• 152.4: Emotions

There is a feeling for which no word exists in English. Imagine you are watching your favorite football team on television and the opposing team is threatening to drive the ball down the field in order to make a winning score. Play after play, they grind it out for more yardage. On one play, the quarterback falls back in the pocket and is immediately creamed by the defensive linebacker. He whoops and hollers and congratulates himself on a great play, but then everybody notices that the quarterback still hasn’t gotten up. He’s injured and while the folks on the field all want to make sure he’s OK, you cheer in your living room. Your team will win. And it’s all because someone was hurt. You feel joy in another’s misery. This is called schadenfreude (leave it to the Germans to have a wonderful word for this) and Richard Smith’s The Joy of Pain helps us look into the psychological motivation behind this feeling.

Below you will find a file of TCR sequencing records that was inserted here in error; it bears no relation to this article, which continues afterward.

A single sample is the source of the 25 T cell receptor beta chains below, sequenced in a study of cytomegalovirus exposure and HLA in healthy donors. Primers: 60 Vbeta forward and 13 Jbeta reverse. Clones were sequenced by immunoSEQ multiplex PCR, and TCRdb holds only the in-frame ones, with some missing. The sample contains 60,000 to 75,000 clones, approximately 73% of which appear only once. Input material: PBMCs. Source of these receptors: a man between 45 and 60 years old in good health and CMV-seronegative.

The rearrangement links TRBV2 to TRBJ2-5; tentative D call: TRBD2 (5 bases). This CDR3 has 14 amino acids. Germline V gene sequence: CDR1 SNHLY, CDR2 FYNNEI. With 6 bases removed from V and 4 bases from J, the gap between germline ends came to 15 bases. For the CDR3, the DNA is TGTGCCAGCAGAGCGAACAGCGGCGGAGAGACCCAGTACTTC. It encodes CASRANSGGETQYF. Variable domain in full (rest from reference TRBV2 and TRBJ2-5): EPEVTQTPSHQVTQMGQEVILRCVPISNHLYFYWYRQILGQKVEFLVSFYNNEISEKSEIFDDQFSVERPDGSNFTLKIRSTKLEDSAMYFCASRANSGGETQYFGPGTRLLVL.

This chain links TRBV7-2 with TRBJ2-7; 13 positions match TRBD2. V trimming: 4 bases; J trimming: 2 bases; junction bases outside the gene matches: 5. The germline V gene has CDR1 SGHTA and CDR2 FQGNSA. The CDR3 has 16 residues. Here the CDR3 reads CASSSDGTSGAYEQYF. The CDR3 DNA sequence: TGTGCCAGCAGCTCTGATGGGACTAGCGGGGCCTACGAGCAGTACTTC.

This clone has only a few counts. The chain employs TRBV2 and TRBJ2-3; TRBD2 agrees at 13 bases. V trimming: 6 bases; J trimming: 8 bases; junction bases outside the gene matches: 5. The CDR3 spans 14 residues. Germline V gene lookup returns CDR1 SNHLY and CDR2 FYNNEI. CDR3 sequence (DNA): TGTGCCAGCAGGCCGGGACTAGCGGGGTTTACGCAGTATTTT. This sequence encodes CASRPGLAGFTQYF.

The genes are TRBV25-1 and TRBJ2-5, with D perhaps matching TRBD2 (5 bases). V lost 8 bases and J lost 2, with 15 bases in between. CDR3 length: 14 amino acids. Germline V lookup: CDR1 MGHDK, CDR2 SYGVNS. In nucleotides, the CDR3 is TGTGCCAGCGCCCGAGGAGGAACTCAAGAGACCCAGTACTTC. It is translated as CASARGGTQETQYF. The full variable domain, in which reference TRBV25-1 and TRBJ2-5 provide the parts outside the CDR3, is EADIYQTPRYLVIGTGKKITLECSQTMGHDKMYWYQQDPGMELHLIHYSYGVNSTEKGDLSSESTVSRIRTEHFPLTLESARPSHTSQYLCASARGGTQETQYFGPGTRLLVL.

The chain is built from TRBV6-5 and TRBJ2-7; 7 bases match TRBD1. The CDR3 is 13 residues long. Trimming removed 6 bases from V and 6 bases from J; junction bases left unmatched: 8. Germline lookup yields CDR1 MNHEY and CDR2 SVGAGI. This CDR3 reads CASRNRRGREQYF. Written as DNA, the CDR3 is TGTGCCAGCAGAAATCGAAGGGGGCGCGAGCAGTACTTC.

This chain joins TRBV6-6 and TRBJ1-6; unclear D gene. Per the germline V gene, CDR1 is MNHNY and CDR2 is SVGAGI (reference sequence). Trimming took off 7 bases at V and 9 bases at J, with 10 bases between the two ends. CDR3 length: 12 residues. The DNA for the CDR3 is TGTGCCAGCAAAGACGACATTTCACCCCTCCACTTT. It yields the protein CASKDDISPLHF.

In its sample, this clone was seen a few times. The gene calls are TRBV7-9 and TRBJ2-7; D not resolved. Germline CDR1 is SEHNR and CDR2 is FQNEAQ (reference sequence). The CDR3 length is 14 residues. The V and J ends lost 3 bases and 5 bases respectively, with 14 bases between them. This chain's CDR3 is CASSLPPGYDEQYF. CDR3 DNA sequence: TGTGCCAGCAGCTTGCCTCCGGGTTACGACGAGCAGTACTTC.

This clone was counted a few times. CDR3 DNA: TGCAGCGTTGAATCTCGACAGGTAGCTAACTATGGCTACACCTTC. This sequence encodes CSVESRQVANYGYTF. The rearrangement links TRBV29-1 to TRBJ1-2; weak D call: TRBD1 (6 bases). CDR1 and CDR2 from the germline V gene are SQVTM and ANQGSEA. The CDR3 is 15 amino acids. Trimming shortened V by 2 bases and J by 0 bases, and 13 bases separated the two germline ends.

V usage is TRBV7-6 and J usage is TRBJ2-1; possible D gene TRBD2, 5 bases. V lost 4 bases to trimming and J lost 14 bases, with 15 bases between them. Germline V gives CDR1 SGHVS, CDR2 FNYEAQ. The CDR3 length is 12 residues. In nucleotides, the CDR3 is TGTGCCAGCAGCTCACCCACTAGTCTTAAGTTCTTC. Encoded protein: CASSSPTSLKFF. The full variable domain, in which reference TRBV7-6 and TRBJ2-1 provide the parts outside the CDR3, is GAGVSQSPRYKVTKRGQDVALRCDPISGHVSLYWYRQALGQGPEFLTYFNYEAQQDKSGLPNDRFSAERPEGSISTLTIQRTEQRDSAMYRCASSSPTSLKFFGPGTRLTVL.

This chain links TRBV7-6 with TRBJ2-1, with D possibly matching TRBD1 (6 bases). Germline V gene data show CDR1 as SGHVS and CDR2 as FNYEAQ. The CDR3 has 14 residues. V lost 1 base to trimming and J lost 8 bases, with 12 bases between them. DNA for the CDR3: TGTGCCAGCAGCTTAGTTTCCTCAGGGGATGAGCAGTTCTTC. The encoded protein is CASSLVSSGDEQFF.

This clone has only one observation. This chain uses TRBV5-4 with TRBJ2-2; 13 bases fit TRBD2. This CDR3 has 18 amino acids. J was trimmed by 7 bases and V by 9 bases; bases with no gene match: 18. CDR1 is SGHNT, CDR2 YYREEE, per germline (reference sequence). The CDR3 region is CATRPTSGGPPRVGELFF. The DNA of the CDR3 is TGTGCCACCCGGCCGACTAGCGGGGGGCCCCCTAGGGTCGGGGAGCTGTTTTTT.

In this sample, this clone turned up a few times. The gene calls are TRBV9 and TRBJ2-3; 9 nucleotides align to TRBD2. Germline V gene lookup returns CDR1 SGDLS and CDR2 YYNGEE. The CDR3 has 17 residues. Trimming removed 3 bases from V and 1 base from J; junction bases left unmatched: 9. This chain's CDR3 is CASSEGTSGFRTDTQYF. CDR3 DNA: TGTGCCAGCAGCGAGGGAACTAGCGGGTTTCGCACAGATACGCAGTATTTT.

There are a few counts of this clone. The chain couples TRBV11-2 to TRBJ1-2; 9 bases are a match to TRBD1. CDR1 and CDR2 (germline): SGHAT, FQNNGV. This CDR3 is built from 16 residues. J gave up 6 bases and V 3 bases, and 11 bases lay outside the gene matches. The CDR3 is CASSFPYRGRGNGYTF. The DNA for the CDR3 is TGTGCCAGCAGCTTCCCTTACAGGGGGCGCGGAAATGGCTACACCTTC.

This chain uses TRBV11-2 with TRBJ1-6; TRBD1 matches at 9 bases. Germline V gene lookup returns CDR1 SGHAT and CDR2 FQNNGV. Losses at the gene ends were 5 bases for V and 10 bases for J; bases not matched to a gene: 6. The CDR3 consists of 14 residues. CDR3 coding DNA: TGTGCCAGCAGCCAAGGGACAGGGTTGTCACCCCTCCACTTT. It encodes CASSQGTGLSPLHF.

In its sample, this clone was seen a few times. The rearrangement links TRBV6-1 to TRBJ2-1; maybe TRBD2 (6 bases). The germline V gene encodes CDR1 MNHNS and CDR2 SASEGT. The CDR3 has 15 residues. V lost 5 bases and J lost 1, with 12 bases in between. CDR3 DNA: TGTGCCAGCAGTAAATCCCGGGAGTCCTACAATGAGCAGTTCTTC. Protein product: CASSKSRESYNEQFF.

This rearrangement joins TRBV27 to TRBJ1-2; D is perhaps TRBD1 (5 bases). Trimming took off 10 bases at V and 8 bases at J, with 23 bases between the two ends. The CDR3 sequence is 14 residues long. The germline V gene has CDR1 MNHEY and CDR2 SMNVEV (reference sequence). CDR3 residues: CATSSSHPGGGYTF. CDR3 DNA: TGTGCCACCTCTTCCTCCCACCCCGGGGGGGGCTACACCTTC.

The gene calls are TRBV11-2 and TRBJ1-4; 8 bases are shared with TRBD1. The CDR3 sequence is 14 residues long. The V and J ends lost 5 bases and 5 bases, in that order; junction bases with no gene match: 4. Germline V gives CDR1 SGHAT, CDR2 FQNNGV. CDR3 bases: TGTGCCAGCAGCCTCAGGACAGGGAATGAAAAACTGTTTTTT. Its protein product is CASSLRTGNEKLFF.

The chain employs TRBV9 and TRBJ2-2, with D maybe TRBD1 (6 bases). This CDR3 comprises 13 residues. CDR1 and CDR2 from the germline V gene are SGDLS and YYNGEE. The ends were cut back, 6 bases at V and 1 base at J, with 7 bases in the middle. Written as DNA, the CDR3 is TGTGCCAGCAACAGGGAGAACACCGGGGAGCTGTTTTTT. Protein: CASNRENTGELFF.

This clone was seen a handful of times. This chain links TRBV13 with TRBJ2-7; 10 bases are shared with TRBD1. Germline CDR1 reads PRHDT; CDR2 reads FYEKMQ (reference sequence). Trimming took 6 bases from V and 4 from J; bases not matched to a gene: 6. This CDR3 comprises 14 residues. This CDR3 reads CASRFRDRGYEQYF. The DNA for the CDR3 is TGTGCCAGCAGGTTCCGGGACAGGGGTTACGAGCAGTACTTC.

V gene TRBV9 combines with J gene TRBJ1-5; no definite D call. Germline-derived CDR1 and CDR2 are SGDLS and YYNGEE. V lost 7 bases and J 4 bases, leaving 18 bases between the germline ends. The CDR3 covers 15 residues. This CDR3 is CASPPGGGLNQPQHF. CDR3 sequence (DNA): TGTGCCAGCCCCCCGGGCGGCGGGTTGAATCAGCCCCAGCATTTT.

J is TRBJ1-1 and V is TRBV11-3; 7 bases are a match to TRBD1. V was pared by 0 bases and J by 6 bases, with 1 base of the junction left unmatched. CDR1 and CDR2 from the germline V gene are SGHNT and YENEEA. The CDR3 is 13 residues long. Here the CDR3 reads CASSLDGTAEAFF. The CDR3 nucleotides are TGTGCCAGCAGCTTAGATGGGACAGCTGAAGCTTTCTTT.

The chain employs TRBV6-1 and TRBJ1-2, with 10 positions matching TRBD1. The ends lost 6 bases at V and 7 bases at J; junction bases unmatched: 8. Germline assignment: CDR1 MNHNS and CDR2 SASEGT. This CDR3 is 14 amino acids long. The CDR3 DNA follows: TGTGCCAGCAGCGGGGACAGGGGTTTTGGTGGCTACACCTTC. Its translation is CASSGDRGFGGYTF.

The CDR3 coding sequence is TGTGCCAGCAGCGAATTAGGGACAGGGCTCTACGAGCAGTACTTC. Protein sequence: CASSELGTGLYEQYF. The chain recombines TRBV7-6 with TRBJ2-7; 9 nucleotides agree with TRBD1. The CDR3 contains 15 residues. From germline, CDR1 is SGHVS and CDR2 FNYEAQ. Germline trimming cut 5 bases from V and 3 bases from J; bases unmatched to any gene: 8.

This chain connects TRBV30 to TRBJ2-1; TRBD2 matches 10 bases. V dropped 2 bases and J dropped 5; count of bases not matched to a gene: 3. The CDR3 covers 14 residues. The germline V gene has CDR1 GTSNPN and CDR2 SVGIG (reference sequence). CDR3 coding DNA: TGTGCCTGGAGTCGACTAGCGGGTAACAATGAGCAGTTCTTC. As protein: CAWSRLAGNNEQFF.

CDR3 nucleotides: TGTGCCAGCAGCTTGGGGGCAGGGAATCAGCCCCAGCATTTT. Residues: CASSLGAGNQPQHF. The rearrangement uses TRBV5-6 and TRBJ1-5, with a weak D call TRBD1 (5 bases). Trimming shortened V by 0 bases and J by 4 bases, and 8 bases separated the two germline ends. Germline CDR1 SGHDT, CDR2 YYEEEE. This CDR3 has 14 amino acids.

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155: Designing the Creative Child by Amy F. Ogata

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155.413350973: Ogata, Amy F. Designing the Creative Child: Playthings and Places in Midcentury America. Minneapolis, MN: University of Minnesota Press, 2013. 193 pp. ISBN 978-08166-7960-7.

Dewey Breakdown:

  • 100: Philosophy and Psychology
  • 150: Psychology
  • 155: Differential and development psychology
  • 155.4: Child psychology
  • 155.41: General topics of child psychology
  • 155.413: Cognitive development